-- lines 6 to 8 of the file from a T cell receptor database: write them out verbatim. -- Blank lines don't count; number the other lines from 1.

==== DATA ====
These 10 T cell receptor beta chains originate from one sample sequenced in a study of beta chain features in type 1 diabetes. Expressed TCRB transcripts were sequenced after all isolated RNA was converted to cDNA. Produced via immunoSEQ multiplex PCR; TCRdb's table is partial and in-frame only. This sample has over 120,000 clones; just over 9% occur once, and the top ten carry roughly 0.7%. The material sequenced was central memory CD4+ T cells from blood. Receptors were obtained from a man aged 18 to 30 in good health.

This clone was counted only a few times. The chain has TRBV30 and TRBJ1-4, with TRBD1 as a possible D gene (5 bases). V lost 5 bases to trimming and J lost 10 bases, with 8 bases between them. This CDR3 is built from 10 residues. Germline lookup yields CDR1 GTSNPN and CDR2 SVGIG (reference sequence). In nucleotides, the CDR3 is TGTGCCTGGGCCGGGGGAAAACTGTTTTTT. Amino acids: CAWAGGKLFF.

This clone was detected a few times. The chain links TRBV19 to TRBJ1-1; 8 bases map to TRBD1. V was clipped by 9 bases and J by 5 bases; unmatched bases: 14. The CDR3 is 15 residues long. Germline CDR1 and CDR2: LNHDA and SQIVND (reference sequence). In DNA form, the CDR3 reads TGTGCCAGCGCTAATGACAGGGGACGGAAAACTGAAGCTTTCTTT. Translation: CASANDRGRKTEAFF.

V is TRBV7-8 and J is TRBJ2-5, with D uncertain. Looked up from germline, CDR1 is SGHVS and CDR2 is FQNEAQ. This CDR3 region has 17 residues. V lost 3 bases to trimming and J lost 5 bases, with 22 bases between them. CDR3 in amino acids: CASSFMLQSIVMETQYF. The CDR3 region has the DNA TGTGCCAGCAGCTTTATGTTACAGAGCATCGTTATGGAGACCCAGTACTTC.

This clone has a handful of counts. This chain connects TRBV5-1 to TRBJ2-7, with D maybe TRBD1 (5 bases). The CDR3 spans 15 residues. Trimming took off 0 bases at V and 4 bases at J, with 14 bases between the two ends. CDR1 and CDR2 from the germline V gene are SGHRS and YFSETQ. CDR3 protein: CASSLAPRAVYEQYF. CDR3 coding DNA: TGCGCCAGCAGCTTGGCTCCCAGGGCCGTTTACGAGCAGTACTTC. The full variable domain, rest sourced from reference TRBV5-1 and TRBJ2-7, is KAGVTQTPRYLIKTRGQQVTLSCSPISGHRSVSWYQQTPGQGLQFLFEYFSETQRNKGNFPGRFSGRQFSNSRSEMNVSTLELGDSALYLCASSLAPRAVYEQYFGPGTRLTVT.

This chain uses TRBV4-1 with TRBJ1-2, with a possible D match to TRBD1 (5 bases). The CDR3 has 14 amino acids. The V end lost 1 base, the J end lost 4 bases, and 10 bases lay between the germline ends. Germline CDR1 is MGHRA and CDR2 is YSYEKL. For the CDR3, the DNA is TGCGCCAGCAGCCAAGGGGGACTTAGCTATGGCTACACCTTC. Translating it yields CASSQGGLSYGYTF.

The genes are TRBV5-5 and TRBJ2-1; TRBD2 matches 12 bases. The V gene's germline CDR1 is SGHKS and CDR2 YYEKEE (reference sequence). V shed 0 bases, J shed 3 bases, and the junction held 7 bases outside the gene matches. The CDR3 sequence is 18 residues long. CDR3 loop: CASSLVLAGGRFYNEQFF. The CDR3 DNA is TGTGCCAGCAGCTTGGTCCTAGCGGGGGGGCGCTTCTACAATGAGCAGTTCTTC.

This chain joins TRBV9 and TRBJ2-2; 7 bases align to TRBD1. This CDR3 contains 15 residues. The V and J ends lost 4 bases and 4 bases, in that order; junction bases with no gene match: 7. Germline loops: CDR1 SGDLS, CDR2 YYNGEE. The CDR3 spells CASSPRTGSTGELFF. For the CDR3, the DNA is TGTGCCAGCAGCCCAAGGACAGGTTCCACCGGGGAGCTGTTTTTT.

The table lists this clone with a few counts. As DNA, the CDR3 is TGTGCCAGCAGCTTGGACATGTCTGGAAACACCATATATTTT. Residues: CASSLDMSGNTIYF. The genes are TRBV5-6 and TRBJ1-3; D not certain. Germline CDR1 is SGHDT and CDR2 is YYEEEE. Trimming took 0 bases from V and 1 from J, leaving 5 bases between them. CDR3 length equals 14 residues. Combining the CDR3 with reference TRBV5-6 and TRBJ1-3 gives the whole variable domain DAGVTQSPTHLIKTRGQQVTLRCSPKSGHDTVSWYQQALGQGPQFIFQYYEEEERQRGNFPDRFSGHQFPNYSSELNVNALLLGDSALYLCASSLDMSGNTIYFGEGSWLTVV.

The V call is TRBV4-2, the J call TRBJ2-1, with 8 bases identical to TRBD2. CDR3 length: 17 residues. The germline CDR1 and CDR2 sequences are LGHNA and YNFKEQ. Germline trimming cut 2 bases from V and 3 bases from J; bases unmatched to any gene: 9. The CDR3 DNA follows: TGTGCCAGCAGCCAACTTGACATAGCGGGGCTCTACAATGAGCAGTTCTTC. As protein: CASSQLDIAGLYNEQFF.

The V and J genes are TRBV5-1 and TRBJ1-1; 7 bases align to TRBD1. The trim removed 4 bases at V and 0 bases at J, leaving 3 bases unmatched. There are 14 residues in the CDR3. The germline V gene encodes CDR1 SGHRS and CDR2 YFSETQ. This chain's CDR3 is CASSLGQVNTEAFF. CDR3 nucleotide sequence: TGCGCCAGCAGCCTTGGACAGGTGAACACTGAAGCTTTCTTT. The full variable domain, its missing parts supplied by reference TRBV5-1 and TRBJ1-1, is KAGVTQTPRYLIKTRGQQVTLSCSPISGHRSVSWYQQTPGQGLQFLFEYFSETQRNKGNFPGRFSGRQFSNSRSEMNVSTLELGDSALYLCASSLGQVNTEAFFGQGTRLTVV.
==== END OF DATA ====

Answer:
This chain uses TRBV4-1 with TRBJ1-2, with a possible D match to TRBD1 (5 bases). The CDR3 has 14 amino acids. The V end lost 1 base, the J end lost 4 bases, and 10 bases lay between the germline ends. Germline CDR1 is MGHRA and CDR2 is YSYEKL. For the CDR3, the DNA is TGCGCCAGCAGCCAAGGGGGACTTAGCTATGGCTACACCTTC. Translating it yields CASSQGGLSYGYTF.

The genes are TRBV5-5 and TRBJ2-1; TRBD2 matches 12 bases. The V gene's germline CDR1 is SGHKS and CDR2 YYEKEE (reference sequence). V shed 0 bases, J shed 3 bases, and the junction held 7 bases outside the gene matches. The CDR3 sequence is 18 residues long. CDR3 loop: CASSLVLAGGRFYNEQFF. The CDR3 DNA is TGTGCCAGCAGCTTGGTCCTAGCGGGGGGGCGCTTCTACAATGAGCAGTTCTTC.

This chain joins TRBV9 and TRBJ2-2; 7 bases align to TRBD1. This CDR3 contains 15 residues. The V and J ends lost 4 bases and 4 bases, in that order; junction bases with no gene match: 7. Germline loops: CDR1 SGDLS, CDR2 YYNGEE. The CDR3 spells CASSPRTGSTGELFF. For the CDR3, the DNA is TGTGCCAGCAGCCCAAGGACAGGTTCCACCGGGGAGCTGTTTTTT.